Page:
Blog

Turning Another Page

As many of you probably already know we decided to take the option of early completion of service due to the current political and social unrest taking place in Madagascar. The decision wasn’t an easy one as we were unable to say goodbye to many of our friends and co-workers in our village. Our village will always have a place in our hearts. We also left behind some unfinished projects that we had planned on wrapping up in our last few months of service. We are still processing everything that is happening in Madagascar and the changes we will be going through over the next few weeks. We are hoping to see you all soon and thanks for joining us on our adventure via this blog over the past two years. We hope you enjoyed the entries and photos and that it served to accomplish the third goal of the Peace Corps:

"To help promote a better understanding of other peoples on the part of Americans."

Take Care,
Erin & Jacob Vennie-Vollrath
RPCVs Madagascar (2007-2009)

Madagascar Quiets - Talks Proceed

So over the past few days meetings and gatherings have come and gone peacefully here in Madagascar. For volunteers this is great news as our consolidation passes the two week mark. Today the American Ambassador in Madagascar said that negotiations between the two sides are looking optimistic. We all continue to hope for the best and that the crisis resolves itself in the best possible way for the Malagasy people.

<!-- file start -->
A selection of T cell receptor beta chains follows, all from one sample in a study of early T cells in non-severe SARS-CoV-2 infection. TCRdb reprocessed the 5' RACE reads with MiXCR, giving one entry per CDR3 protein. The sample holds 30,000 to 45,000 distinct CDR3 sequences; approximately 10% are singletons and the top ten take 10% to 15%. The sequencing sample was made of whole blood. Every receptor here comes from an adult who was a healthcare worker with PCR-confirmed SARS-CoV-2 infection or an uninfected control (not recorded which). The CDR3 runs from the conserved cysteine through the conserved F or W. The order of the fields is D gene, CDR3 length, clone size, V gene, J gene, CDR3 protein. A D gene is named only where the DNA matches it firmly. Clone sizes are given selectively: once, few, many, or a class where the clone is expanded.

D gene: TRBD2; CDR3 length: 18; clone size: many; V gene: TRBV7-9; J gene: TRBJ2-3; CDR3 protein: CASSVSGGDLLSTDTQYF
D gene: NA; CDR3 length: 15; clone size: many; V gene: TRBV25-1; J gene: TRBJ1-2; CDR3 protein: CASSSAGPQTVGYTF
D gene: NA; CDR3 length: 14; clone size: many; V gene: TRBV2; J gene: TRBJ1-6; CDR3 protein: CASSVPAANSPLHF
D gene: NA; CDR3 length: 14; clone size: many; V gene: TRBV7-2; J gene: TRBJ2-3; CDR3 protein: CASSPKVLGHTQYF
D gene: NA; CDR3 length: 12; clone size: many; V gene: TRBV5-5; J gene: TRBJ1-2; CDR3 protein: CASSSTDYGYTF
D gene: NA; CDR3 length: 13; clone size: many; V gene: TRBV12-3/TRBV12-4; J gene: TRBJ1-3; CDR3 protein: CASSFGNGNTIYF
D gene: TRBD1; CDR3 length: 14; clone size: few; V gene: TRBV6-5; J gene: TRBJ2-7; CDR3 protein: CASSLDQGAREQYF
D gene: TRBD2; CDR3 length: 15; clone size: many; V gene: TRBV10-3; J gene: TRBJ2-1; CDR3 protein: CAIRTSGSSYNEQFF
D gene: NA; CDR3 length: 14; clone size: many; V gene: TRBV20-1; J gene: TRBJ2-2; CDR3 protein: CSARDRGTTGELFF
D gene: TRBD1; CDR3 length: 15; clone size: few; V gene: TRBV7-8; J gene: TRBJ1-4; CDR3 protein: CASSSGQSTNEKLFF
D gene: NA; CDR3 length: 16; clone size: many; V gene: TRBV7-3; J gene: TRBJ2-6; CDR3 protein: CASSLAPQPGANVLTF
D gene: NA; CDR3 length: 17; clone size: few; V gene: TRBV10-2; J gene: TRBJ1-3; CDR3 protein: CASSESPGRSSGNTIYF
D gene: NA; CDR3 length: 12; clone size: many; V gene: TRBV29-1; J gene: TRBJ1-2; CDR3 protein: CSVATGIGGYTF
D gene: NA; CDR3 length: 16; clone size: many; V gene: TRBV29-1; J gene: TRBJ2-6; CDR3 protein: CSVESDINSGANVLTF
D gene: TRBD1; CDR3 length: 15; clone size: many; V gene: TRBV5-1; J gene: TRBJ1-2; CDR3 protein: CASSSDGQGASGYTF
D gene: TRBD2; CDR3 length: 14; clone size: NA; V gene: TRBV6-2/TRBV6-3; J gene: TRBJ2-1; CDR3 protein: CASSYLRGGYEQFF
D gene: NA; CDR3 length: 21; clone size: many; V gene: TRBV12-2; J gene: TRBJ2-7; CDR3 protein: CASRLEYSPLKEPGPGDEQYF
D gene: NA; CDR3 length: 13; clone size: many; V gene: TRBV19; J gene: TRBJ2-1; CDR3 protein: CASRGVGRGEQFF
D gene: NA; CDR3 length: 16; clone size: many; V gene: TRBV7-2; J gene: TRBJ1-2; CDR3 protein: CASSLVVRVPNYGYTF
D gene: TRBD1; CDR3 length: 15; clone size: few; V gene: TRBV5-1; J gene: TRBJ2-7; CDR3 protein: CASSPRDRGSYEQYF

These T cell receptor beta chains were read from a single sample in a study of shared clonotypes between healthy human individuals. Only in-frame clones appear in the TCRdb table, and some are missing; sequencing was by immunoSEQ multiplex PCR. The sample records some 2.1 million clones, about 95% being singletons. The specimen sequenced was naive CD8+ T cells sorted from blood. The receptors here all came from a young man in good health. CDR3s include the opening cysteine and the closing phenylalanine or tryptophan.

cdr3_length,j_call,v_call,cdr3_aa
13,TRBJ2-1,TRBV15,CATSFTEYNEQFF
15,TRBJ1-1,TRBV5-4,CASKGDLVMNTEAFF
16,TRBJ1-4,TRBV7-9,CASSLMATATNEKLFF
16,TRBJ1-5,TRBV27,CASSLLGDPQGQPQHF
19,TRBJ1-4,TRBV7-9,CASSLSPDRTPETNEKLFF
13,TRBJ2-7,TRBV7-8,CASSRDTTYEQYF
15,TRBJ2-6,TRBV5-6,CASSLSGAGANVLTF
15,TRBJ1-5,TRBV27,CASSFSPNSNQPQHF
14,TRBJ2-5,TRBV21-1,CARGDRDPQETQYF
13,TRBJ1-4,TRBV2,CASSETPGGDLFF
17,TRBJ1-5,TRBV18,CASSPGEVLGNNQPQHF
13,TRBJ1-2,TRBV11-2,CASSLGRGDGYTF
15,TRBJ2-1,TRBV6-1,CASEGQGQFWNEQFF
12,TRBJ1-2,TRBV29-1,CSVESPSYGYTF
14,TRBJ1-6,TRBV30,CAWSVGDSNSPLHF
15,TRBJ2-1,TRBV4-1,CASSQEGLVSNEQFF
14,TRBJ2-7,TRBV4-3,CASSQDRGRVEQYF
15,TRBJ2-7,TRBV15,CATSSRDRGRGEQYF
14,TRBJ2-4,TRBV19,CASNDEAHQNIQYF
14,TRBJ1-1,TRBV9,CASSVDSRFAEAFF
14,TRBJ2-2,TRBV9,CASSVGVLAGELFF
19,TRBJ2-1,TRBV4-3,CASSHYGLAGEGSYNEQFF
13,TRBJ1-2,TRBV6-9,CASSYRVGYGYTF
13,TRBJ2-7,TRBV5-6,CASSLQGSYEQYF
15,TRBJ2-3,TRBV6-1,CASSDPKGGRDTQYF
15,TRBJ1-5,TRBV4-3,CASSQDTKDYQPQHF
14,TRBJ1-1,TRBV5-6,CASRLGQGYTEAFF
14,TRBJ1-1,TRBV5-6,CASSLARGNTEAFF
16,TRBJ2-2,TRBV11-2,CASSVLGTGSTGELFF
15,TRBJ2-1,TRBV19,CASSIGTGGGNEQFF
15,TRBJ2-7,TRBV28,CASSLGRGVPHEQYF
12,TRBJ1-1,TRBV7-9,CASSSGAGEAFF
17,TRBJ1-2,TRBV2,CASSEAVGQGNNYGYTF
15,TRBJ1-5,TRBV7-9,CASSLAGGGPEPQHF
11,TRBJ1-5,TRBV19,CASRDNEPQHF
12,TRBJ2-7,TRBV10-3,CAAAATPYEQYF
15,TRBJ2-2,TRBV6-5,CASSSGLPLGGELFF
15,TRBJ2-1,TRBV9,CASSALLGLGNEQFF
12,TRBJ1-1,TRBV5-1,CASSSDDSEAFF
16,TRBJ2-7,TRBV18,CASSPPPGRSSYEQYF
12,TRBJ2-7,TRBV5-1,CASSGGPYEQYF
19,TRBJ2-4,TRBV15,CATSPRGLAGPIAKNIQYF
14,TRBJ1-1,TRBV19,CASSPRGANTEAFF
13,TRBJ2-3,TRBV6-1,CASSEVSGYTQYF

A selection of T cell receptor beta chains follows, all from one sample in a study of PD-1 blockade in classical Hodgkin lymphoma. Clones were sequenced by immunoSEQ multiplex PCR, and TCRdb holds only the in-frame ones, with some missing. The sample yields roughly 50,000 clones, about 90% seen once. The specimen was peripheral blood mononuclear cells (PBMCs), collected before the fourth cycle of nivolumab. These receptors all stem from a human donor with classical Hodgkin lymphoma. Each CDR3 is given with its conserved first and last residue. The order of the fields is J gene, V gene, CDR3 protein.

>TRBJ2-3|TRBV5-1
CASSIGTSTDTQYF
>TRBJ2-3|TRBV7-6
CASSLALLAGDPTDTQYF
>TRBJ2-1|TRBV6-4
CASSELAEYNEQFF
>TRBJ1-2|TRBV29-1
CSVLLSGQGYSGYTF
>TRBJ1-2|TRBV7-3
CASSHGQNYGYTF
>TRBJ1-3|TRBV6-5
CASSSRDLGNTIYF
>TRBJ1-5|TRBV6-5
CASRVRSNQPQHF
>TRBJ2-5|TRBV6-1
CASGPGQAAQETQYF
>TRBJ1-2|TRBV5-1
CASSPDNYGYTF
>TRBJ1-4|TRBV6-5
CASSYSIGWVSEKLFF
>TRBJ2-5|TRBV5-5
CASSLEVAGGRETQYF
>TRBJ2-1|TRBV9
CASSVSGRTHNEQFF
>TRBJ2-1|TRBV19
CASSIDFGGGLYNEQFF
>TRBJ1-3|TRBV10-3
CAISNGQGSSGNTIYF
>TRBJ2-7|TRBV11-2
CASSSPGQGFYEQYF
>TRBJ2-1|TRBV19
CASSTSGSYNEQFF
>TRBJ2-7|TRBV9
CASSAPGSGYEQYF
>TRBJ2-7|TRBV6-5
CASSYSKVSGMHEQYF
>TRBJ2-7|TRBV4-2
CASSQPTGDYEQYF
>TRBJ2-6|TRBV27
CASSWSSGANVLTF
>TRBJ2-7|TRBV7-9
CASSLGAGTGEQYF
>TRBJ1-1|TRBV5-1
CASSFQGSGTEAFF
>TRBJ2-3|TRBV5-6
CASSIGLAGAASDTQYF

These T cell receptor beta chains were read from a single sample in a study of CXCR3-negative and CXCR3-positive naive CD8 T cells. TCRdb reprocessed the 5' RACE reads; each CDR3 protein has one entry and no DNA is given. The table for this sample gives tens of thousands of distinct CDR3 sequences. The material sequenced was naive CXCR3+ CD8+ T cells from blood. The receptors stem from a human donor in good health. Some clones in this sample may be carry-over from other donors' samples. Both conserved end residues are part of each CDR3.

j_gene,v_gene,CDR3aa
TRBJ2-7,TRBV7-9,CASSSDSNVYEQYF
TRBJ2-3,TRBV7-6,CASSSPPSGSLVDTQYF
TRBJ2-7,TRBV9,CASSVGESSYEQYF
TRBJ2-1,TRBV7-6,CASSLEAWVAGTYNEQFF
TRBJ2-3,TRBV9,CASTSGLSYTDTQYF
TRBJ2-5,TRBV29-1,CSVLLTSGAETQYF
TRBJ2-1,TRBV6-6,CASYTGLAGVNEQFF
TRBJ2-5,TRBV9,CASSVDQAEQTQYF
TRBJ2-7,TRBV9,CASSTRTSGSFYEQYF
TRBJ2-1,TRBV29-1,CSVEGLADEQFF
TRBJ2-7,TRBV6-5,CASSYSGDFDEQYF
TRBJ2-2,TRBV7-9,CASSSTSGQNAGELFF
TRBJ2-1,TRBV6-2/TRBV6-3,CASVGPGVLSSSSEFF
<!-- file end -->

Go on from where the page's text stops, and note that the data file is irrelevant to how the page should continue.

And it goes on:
Note to foreign newspapers: The proper term (demonym) for referring to the people of Madagascar is Malagasy. Many articles incorrectly refer to the Malagasy people as Madagascans.
Also, BBC's article "Madagascar crowds brave cyclone" is a little exaggerated. The rain in Antananarivo was little more than a strong mist with virtually no wind.

Political Unrest in Madagascar Continues

So the political unrest in Madagascar continues. Sadly, yesterday over 20 people were killed in Tana, the capital city. The news took a toll on Peace Corps Volunteers and some PCVs are considering returning to the US in light of the continued violence. All volunteers currently have the option of taking interrupted service. We have been offered to take an early completion of service since we are so close to completing our service in May. But since we never got a chance to properly bring projects to a close and say goodbye to our friends in our village we aren't currently considering that option. Most volunteers are thinking along the same lines as we are. So we continue to wait and hope with the volunteers around Fort Dauphin for the situation to be peacefully resolved without more violence like yesterday's tragedy.

Keeping Busy

While we witness the current political unrest in Madagascar reverse a lot of the progress that has been made over the past 10 years we are trying to keep our mind off things by staying busy. Erin & I have been working with a friend to create a web site for his eco-tourism project. The organization is called the Bright Life Association and aims to guide tourists into remote areas of Southern Madagascar and help them experience first-hand the wildlife, culture, and natural beauty of the region. He is also putting together small development, conservation, and missionary projects which will soon be added to his web site.

Although now might not be the best time for a trip to Madagascar if you are ever in the Fort Dauphin region and want a guided tour to any of the parks or natural wonders in the area contact Belgeant. He speaks English, French, and Malagasy and is one of the friendliest people we have met in Madagascar.

Check out the web site! - http://brightlife.madaprojects.com

E-mail: belgeant@yahoo.fr

Telephone: 033 14 475 54 or 032 61 292 04

Association Bright Life Amboanato1
Fort Dauphin, Madagascar

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